SAFPS, a registered credit bureau, was accused of various contraventions of provisions of the Act and the regulations made thereunder. A settlement agreement disposed of all but one of the contraventions. The Tribunal was left to determine an alleged contravention of s 70(2)(f) of the Act, read with reg 17.

The issue was whether SAFPS was retaining information for longer than permitted by the Act. The NCR contended that the information in question was consumer credit information as defined in s 70(1) and that it could not be retained for longer than one year. SAFPS said that it was what it described as ‘fraud information’, which was not regulated and which it was entitled to keep for the period determined by it, namely ten years. The Tribunal upheld the contentions of the NCR that SAFPS had contravened s 70(2)(f). SAFPS successfully appealed to the High Court. The present further appeal related to the issue of the contravention and the imposition of an administrative fine.

The court, per Wallis and Schippers JJA, held that an obligation to expunge consumer credit information arises under s 70(2)(f). The obligation to expunge information arises in relation to any consumer credit information that is so prescribed. Any information not so prescribed is not subject to compulsory expungement. The issue was whether the fraud information was so prescribed. That required a determination of whether fraud information fell within the term ‘adverse classification of consumer behaviour’ – in which case it had to be expunged after one year. The court could not find that fraud information fell within the relevant category and it was, therefore, not subject to the time limit.

Confirming that there was no obligation on SAFPS to expunge the fraud information in its possession, the court dismissed the appeal.


Costs de bonis propriis: In Ebenhaeser Communal Property Association and Others v Minister of Department of Rural Development and Land Reform and Others [2019] 3 All SA 530 (LCC) the claim, by agreement, was to be heard over a three-week period. The LCC mero motu raised the question of costs de bonis propriis at a pre-trial conference and gave notice to both the plaintiff’s attorney and the State Attorney to show cause why costs de bonis propriis should not be awarded against them. The third to the 26th defendants (the landowner defendants) claimed such costs against plaintiff’s attorney on the basis that her non-compliance, inter alia, with the Practice Directions and her failure to get the files properly indexed, paginated and ready for trial, was the cause of the trial not proceeding.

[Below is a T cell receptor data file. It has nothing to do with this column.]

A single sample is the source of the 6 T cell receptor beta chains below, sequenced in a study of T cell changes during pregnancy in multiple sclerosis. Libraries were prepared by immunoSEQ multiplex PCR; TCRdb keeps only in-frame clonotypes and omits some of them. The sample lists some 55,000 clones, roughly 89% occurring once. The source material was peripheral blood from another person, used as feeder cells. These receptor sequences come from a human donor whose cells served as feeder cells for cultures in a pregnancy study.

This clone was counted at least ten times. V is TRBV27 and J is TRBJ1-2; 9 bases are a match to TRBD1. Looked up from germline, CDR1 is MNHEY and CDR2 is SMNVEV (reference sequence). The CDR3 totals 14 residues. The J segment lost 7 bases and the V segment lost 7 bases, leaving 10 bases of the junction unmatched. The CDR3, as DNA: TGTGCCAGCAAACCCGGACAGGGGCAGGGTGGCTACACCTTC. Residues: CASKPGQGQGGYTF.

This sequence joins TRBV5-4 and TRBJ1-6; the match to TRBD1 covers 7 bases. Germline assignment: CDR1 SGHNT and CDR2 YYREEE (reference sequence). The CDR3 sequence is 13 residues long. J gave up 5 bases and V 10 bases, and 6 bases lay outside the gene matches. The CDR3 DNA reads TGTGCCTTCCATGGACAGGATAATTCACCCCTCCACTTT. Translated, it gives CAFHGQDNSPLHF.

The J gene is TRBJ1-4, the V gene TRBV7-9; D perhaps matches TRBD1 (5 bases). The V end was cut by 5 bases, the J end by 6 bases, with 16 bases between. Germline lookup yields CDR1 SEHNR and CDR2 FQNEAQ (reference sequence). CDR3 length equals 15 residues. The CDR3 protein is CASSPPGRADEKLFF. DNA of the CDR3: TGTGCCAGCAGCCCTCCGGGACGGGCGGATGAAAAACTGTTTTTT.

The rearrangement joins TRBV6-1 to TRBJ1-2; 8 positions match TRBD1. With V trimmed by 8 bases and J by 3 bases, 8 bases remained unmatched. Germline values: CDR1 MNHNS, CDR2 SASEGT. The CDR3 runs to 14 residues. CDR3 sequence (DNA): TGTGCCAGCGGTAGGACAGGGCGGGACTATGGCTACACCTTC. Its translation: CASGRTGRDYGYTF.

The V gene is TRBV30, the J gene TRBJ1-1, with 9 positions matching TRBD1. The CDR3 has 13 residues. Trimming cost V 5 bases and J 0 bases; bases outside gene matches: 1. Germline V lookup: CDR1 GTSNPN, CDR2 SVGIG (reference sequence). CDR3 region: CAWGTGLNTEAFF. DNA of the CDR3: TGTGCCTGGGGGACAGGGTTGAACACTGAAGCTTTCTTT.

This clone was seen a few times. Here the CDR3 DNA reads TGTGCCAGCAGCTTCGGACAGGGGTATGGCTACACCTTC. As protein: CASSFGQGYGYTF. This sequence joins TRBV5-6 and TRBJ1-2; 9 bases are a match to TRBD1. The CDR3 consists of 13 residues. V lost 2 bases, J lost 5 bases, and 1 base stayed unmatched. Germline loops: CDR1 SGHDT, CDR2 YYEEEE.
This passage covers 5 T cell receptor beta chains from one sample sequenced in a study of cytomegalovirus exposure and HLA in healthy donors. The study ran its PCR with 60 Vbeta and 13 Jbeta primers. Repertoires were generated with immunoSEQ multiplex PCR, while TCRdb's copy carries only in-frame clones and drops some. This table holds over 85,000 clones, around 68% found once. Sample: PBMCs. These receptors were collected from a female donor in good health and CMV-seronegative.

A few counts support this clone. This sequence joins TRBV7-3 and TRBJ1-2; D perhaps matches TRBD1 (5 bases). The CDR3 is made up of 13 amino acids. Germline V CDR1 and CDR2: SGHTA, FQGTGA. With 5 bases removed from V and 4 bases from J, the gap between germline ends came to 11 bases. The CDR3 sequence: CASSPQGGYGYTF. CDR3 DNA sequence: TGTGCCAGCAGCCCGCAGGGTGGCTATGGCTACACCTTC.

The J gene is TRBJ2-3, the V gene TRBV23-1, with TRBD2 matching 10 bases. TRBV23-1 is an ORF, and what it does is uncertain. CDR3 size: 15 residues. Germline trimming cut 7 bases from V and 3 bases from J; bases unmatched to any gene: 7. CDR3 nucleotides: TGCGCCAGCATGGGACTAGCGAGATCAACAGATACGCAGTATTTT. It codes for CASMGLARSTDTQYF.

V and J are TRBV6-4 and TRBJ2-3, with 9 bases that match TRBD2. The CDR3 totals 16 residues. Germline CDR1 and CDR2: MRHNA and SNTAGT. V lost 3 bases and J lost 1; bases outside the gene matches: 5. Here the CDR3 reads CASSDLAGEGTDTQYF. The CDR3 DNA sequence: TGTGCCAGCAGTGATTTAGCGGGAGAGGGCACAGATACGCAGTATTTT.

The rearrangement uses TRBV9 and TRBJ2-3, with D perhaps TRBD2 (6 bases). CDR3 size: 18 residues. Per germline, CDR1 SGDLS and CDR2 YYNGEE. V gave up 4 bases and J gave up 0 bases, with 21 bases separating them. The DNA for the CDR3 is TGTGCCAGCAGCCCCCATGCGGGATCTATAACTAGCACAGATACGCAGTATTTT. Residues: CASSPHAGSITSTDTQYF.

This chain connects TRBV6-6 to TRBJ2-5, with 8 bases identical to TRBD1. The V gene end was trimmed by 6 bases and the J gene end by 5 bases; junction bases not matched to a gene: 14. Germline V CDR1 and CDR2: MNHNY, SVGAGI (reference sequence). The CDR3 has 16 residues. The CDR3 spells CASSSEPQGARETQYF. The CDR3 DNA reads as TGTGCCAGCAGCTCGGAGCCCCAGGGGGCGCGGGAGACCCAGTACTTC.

It was held that the procedure in r 38 of the Land Claims Court Rules is to be followed once a claim for restitution of rights in land is referred to the court. The court detailed a litany of instances of non-compliance with its request for compliance with the rules and the Practice Directive by the plaintiff’s attorney. The files were found to be in a shambolic state and had not been indexed and paginated in accordance with the practice directions. Costs de bonis propriis are awarded against erring attorneys only in reasonably serious cases such as cases of dishonesty, wilfulness or negligence in a serious degree. The plaintiff’s attorney persistently failed to comply with Practice Directions 8 and 10, which required her to index and paginate the court files as prescribed, and file the requisite practice note from the time of her appointment, and that she continued not to comply thereafter, notwithstanding a direction from the court to make amends. A court direction is tantamount to a court order and failure to comply is not only disrespectful to the court and other parties but can be contemptuous. The cumulative effect of the plaintiff’s attorney failure to comply on multiple occasions, notwithstanding various admonishments by the court, was a flagrant disregard for the rules, practice directions and further directions of the court. That ultimately constituted the sole cause for the trial being adjourned. The conduct of the plaintiff’s attorney, substantially and materially, deviated from the standard expected of legal practitioners, was irresponsible, grossly negligent and displayed lack of care. The circumstances of this case warranted punitive costs to be paid de bonis propriis by plaintiff’s attorney on an attorney and client scale so that the landowner defendants would not be out of pocket.